Sunday, June 13, 2010

On Open Borders and Sweatshops.

We all know part of the immigration debate is that the illegals work for below the regular wage rate. What the people who defend illegal immigration are saying is how important this is to the economy. How important it is that they do the work Americans "won't" do (which is misleading at best).

What these supporters are really saying is that it is OK to have sweatshops in the United States. That it is OK to have groups of 10 to 20 people living in substandard conditions. That here in America we need to have people locked up in rooms at sewing machines for 12 to 16 hours a day with no breaks for the restroom or food. They are supporting cargo containers coming in filled with people to be used as indentured labor and forced prostitution.

More.

How should Western intellectuals respond to Muslim scholars?

Was the prophet Muhammad a pervert and a tyrant? Does Islam promote terrorism and enslave women? Does Islam oblige its followers to wage jihad on Westerners whose roots lie in the secular Enlightenment? Should Muslims consider converting to Christianity? For the Somali-born writer Ayaan Hirsi Ali, the answer to all these questions is a resounding “Yes!” Hirsi Ali, who renounced Islam in her thirties, speaks from experience of bigotry and intolerance among her former co-religionists: she was genitally mutilated as a child in Somalia, briefly radicalized by a preacher of jihad in Kenya, nearly forced into a marriage, threatened with death in the Netherlands by the Muslim assassin of her collaborator, the filmmaker Theo van Gogh, and is still hounded by murderous fanatics in her new home, America. In her latest book, “Nomad: From Islam to America” (Free Press; $27), she reminds her readers of the West’s tradition of intellectual revolt against clerical tyranny and warns of the insidious, intransigent enemies in their midst. “The Muslim mind today seems to be in the grip of jihad,” she writes.

She is not hopeful that Americans will heed her warning. Her initial job interviews in the United States were discouraging: the Brookings Institution, she writes, worried that she might offend Arab Muslims. (The conservative American Enterprise Institute, however, immediately appointed her as a fellow.) On college campuses, Muslim students accuse her of wanting to “trash” Islam, while Western feminists, convinced that white men are “the ultimate and only oppressors,” lack the “courage or clarity of vision” to help her knock down the mental “hovels” of the East. Pointing to Major Nidal Malik Hasan’s murderous rampage in Texas, last November, she deplores the “conspiracy to ignore the religious motivation for these killings” in America.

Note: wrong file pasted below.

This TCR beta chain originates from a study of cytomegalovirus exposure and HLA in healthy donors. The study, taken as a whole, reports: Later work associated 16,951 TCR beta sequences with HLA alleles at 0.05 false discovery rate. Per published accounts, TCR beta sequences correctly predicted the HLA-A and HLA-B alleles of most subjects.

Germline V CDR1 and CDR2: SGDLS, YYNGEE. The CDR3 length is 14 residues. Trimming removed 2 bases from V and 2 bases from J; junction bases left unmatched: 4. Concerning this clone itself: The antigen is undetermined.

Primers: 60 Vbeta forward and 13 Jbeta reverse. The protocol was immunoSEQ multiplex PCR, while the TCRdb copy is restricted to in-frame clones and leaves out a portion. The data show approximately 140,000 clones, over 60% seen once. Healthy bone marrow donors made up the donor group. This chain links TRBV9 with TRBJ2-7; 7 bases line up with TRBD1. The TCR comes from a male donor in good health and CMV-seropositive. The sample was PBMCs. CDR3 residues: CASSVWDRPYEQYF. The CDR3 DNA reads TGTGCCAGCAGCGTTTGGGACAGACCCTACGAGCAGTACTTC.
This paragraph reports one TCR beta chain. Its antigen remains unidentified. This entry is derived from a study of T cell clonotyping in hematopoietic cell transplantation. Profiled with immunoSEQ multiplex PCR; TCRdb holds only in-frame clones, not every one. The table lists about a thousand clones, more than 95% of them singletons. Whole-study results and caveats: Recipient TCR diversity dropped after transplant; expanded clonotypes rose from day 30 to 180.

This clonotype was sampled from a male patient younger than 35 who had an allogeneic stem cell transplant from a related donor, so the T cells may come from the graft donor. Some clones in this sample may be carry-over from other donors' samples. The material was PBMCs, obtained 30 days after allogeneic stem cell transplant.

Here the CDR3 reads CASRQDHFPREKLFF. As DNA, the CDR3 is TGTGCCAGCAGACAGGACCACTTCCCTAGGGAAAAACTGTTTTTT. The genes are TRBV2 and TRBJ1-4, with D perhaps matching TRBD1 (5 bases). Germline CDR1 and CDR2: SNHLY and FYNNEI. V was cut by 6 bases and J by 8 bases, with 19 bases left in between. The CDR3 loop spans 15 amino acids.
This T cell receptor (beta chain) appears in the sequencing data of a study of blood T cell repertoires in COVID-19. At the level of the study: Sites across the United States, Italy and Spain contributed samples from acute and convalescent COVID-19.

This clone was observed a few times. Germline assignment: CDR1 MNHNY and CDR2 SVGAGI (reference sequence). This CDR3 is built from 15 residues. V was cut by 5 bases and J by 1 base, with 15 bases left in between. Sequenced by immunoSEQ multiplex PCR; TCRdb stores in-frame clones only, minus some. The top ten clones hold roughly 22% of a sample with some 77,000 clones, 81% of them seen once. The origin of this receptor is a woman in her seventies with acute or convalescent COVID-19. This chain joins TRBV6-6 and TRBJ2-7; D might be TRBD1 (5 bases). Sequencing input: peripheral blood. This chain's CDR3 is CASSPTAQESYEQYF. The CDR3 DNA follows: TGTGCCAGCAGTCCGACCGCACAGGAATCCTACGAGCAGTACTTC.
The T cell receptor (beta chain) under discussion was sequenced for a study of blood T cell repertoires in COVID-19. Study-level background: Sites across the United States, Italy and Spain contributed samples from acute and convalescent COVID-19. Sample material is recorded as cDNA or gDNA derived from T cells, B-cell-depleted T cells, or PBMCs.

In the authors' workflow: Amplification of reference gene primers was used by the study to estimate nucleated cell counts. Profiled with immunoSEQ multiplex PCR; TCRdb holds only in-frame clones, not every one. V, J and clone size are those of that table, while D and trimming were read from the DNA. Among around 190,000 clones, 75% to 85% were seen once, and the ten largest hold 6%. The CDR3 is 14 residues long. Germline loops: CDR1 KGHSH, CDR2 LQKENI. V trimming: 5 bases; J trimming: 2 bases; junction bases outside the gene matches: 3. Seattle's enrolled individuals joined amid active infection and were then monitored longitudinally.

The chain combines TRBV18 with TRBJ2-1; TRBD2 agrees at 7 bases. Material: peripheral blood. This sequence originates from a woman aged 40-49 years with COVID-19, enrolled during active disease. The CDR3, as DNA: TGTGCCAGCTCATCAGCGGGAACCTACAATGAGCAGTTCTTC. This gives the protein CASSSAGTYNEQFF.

Muslims today, Hirsi Ali believes, must be forced to choose between the darkness of Islam and the light of the modern secular West.

The rest is here.

WARNING: The article is Safe For Work. The rest of the site, not so much.

CATO on the Auto Bailout.

The most compelling objections to the bailout were not rooted in the belief that the government couldn’t use its assumed power to help GM and Chrysler. On the contrary, the most compelling objections were over concerns that the government would do just that. It is the consequences of that intervention—the undermining of the rule of law, the confiscations, the politically-driven decisions, and the distortion of market signals—that animated the most serious objections.

More.

Danish report from Gaza: "Where's the humanitarian crisis?"


Judging from the media, the situation in Gaza is desperate, everything is about to collapse, and the community is on the brink or at the level of a third world country.

The Palestinian community's immediate downfall has been prophesied numerous times in the media. People have nothing to eat, we sometimes know. The UN must from time to time to stop food distribution, either because their stocks are running low, or because they can not get diesel for their trucks, and therefore can not carry food in. And so on.


Yesterday I drove into the Gaza Strip. I don't do this as often as before [because it takes much longer to get through the checkpoints now.]


This time, I had expected to see real suffering, because with all the fuss in recent days about bringing tons of humanitarian relief in - so much that people actually sacrificed their lives for it - there certainly had to really be a deep, desperate situation in the Gaza Strip. No food. Long queues in front of UN food stocks. Hungry children with food bowls.


But this was not the picture that greeted me.


More.